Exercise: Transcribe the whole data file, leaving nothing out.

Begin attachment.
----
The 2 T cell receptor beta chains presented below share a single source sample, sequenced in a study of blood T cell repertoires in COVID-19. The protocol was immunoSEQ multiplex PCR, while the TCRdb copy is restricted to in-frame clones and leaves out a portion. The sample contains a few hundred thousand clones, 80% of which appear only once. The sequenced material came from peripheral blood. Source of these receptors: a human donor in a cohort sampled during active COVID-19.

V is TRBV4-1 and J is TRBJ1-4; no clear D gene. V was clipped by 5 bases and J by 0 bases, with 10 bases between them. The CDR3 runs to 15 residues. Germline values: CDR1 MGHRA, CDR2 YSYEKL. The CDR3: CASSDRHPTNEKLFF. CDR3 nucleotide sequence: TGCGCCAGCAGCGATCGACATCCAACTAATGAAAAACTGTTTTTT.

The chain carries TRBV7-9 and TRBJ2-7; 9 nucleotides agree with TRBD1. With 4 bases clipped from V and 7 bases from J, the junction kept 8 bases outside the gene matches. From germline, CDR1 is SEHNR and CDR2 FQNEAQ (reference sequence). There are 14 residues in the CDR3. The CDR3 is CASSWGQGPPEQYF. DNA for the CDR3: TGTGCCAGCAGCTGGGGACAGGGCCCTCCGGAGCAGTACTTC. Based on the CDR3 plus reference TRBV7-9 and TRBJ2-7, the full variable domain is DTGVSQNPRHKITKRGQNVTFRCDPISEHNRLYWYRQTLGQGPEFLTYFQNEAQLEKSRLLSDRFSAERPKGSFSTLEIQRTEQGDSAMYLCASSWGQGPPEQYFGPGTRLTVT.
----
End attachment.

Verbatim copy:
The 2 T cell receptor beta chains presented below share a single source sample, sequenced in a study of blood T cell repertoires in COVID-19. The protocol was immunoSEQ multiplex PCR, while the TCRdb copy is restricted to in-frame clones and leaves out a portion. The sample contains a few hundred thousand clones, 80% of which appear only once. The sequenced material came from peripheral blood. Source of these receptors: a human donor in a cohort sampled during active COVID-19.

V is TRBV4-1 and J is TRBJ1-4; no clear D gene. V was clipped by 5 bases and J by 0 bases, with 10 bases between them. The CDR3 runs to 15 residues. Germline values: CDR1 MGHRA, CDR2 YSYEKL. The CDR3: CASSDRHPTNEKLFF. CDR3 nucleotide sequence: TGCGCCAGCAGCGATCGACATCCAACTAATGAAAAACTGTTTTTT.

The chain carries TRBV7-9 and TRBJ2-7; 9 nucleotides agree with TRBD1. With 4 bases clipped from V and 7 bases from J, the junction kept 8 bases outside the gene matches. From germline, CDR1 is SEHNR and CDR2 FQNEAQ (reference sequence). There are 14 residues in the CDR3. The CDR3 is CASSWGQGPPEQYF. DNA for the CDR3: TGTGCCAGCAGCTGGGGACAGGGCCCTCCGGAGCAGTACTTC. Based on the CDR3 plus reference TRBV7-9 and TRBJ2-7, the full variable domain is DTGVSQNPRHKITKRGQNVTFRCDPISEHNRLYWYRQTLGQGPEFLTYFQNEAQLEKSRLLSDRFSAERPKGSFSTLEIQRTEQGDSAMYLCASSWGQGPPEQYFGPGTRLTVT.